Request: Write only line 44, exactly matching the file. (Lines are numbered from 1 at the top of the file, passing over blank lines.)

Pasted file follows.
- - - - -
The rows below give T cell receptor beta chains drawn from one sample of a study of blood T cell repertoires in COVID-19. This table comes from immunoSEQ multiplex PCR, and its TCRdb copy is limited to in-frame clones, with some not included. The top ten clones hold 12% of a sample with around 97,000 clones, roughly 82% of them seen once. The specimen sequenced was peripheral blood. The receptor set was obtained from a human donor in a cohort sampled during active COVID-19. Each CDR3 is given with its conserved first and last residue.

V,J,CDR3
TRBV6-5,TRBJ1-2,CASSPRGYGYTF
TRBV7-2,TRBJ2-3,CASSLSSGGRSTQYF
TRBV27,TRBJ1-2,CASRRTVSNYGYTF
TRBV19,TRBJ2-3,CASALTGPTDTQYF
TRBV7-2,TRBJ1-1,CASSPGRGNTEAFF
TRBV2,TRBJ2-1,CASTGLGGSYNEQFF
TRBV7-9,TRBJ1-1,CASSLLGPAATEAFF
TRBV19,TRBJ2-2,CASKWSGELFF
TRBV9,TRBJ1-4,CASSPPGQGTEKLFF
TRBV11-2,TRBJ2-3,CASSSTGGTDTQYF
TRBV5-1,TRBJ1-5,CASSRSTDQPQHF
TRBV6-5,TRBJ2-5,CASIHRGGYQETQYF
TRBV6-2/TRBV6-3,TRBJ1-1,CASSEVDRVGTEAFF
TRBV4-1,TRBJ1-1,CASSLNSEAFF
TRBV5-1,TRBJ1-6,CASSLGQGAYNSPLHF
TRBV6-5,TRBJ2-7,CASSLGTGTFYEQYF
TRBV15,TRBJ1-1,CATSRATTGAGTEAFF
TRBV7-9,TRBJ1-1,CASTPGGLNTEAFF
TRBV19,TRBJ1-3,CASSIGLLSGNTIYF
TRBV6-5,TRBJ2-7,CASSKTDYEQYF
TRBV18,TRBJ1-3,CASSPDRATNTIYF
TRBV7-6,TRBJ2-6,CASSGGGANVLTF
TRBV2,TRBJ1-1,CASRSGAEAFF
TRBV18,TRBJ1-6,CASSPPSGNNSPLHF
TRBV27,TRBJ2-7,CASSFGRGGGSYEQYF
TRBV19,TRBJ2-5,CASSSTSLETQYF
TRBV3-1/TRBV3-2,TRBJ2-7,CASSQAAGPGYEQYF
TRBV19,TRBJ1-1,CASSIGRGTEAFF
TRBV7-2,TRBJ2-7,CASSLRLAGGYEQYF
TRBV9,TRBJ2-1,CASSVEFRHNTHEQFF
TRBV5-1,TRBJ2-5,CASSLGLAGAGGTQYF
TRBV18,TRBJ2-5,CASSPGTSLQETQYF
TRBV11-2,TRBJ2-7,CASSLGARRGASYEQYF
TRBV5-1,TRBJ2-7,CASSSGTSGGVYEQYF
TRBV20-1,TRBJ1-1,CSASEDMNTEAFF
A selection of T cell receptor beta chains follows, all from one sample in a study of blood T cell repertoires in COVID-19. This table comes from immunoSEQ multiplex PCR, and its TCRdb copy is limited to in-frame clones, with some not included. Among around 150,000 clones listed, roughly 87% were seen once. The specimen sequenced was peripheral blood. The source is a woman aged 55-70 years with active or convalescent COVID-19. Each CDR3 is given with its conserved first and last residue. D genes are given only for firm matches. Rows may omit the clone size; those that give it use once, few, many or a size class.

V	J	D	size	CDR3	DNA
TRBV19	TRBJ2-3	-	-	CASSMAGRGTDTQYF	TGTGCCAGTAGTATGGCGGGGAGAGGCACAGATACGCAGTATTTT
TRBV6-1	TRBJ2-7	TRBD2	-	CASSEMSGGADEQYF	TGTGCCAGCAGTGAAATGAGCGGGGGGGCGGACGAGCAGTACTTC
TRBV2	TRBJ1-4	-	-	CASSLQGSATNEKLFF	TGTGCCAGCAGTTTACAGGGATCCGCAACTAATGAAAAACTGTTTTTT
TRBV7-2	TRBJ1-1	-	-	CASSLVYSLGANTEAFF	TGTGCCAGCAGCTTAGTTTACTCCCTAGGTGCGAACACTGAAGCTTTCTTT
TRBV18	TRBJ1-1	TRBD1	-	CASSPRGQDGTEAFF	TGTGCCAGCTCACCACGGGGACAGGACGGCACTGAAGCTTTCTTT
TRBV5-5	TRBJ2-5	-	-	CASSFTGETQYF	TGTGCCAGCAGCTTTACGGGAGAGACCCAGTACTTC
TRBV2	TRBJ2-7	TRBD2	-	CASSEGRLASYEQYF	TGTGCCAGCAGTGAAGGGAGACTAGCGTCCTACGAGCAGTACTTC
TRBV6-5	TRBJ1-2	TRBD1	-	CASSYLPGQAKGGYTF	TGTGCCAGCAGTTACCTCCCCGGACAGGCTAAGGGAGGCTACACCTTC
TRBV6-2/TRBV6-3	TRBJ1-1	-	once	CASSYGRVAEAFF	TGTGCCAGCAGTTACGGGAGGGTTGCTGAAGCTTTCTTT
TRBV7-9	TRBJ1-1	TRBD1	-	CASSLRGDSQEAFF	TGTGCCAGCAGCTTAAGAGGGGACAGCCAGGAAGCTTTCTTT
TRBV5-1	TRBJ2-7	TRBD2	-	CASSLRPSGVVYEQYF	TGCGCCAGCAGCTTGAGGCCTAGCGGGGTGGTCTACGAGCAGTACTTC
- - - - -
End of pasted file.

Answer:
TRBV18	TRBJ1-1	TRBD1	-	CASSPRGQDGTEAFF	TGTGCCAGCTCACCACGGGGACAGGACGGCACTGAAGCTTTCTTT